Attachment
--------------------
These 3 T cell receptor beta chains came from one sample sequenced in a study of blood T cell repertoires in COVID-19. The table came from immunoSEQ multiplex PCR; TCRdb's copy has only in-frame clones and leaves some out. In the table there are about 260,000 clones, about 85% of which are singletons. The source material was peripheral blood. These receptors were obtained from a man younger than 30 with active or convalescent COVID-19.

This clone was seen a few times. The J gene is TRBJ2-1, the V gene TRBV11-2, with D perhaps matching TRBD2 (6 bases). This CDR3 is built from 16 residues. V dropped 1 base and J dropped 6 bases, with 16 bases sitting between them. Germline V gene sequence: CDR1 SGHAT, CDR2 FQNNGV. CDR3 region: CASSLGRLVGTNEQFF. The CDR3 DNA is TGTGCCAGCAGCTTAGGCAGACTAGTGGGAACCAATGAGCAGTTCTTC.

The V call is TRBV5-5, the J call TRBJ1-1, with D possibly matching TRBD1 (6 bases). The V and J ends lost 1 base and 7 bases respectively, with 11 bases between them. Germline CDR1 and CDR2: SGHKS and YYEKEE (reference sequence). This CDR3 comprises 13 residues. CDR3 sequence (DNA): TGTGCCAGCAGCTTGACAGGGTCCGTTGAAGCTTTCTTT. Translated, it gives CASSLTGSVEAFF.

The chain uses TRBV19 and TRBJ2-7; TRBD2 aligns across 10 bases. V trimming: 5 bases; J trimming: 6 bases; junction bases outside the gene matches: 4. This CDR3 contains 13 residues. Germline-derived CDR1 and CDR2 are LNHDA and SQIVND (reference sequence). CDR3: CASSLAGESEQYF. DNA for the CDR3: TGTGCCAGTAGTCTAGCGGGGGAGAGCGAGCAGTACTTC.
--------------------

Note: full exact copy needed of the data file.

These 3 T cell receptor beta chains came from one sample sequenced in a study of blood T cell repertoires in COVID-19. The table came from immunoSEQ multiplex PCR; TCRdb's copy has only in-frame clones and leaves some out. In the table there are about 260,000 clones, about 85% of which are singletons. The source material was peripheral blood. These receptors were obtained from a man younger than 30 with active or convalescent COVID-19.

This clone was seen a few times. The J gene is TRBJ2-1, the V gene TRBV11-2, with D perhaps matching TRBD2 (6 bases). This CDR3 is built from 16 residues. V dropped 1 base and J dropped 6 bases, with 16 bases sitting between them. Germline V gene sequence: CDR1 SGHAT, CDR2 FQNNGV. CDR3 region: CASSLGRLVGTNEQFF. The CDR3 DNA is TGTGCCAGCAGCTTAGGCAGACTAGTGGGAACCAATGAGCAGTTCTTC.

The V call is TRBV5-5, the J call TRBJ1-1, with D possibly matching TRBD1 (6 bases). The V and J ends lost 1 base and 7 bases respectively, with 11 bases between them. Germline CDR1 and CDR2: SGHKS and YYEKEE (reference sequence). This CDR3 comprises 13 residues. CDR3 sequence (DNA): TGTGCCAGCAGCTTGACAGGGTCCGTTGAAGCTTTCTTT. Translated, it gives CASSLTGSVEAFF.

The chain uses TRBV19 and TRBJ2-7; TRBD2 aligns across 10 bases. V trimming: 5 bases; J trimming: 6 bases; junction bases outside the gene matches: 4. This CDR3 contains 13 residues. Germline-derived CDR1 and CDR2 are LNHDA and SQIVND (reference sequence). CDR3: CASSLAGESEQYF. DNA for the CDR3: TGTGCCAGTAGTCTAGCGGGGGAGAGCGAGCAGTACTTC.